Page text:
BERRETT - Messiah Lutheran Church on Old Washington Road is bursting at its seams from the population explosion the county has experienced in recent years.

Despite that growth, the congregation wants to maintain the rural character and charm of its 107-year-old white stucco sanctuary.

Toward that end, if the congregation votes next spring to build a new church, the decision already has been made simply to construct a larger replica of the present sanctuary.

"Our intention is to maintain the integrity of the tradition that we already have," said the Rev. John C. Morrill, pastor at Messiah Lutheran for the last three years.

The new church, on a parallel line to the north of the existing one, "would match the current sanctuary in style and architecture," noted Marcus Wood, Building Committee chairman. "We're going to build the new church in the same rural look."

The congregation has been hard at work raising money for the proposed new sanctuary for a year now, although the committee started its work two years ago.

"We started looking at our needs and alternatives (to building a new sanctuary) and asking, 'What can we afford?' in November 1988," Wood said.

"We gave an estimate to the congregation of probably a half million dollars."

The past year's pledge campaign for the new church has reached promises of $150,000 over the next three years, Wood said.

Part of that seed money is being used for the architect and surveying work that needs to be done prior to putting the project out to bid, Morrill added.

Architect Gary Shaffer of Hanover, Pa., already has provided preliminary drawings of a simple, 44-by-70-foot sanctuary with a fellowship hall in the basement, another sorely needed item.

While the present sanctuary and annex will seat only 180, the new church is expected to hold 300 worshipers, and the new fellowship hall will have space for 200 people.

"We really need the fellowship hall," Morrill said. "The fellowship hall we have now is crowded with 65 and it doesn't take long to get oppressive, so people don't want to fellowship for very long."

Wood added that the new sanctuary also would include an interior elevator, making the building handicapped accessible.

Surveying and other engineering work has been done by Leon A. Podolak and Associates of Westminster, who went to the Carroll County Board of Zoning Appeals in October for a variance request to reduce the minimum front yard requirement of 100 feet.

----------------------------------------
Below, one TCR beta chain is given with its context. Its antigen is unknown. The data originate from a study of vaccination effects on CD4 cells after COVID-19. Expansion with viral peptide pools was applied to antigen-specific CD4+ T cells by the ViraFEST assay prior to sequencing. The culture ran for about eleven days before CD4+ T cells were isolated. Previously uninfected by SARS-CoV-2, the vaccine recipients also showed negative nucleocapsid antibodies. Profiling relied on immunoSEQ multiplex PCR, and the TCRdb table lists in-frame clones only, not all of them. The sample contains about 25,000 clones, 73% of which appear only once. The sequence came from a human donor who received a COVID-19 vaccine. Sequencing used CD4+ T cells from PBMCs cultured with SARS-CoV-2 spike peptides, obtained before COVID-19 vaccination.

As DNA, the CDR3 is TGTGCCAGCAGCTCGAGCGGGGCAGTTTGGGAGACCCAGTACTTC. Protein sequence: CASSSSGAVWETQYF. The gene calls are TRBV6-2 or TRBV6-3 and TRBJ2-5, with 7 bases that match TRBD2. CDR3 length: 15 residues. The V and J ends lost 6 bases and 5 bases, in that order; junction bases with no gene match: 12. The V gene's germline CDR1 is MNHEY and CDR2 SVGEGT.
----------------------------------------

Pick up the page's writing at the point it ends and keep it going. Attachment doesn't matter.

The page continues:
Wood noted the Zoning Board approved the request since the present sanctuary also is less than 100 feet from the roadway.

The new sanctuary will still provide only minimum needs for the congregation, however. The Building Committee rejected constructing a new Sunday school building, even though educationspace also has become critical as class sizes grow.

"The cost would have been $1.2 million with an education building, which we can't afford," Wood noted.

The committee hopes to put the project out to bid next March, he said.

Once the bids come in and the committee has a better idea of the actual cost of the new church, the project will be taken to the congregation for approval or rejection.

"We're estimating the total cost to be under $600,000," Wood said. "It will be a costly venture for the church and one that the whole congregation will have to work together on."

However, the final decision will be left up to the congregation as a whole, since it is they who will have to pay for the church over the coming years.

And with the growth the church is experiencing, Morrill hopes the congregation will give the go-ahead to the project next spring.

"I feel this is Messiah's last shot at any expansion," the pastor said.

"I really think they need to go with it because if they wait any longer it'll be cost-prohibitive."

The church has seen little expansion over the years. Back in the 1950s, Morrill said, the Sunday school building, a sanctuary annex, the fellowship hall and a kitchen were added.

And that was when the membership roll was considerably smaller than it is now. Morrill said the church averages 180 worshipers on Sundays, with three times that number on the books.

With continued growth, he added, he thinks the congregation will have enough money to build the new sanctuary.

"Our growth potential here is great and we're attempting to provide a sanctuary that can provide for the needs of the community into the next century, just as our forefathers saw the need 100 years ago," Wood said.

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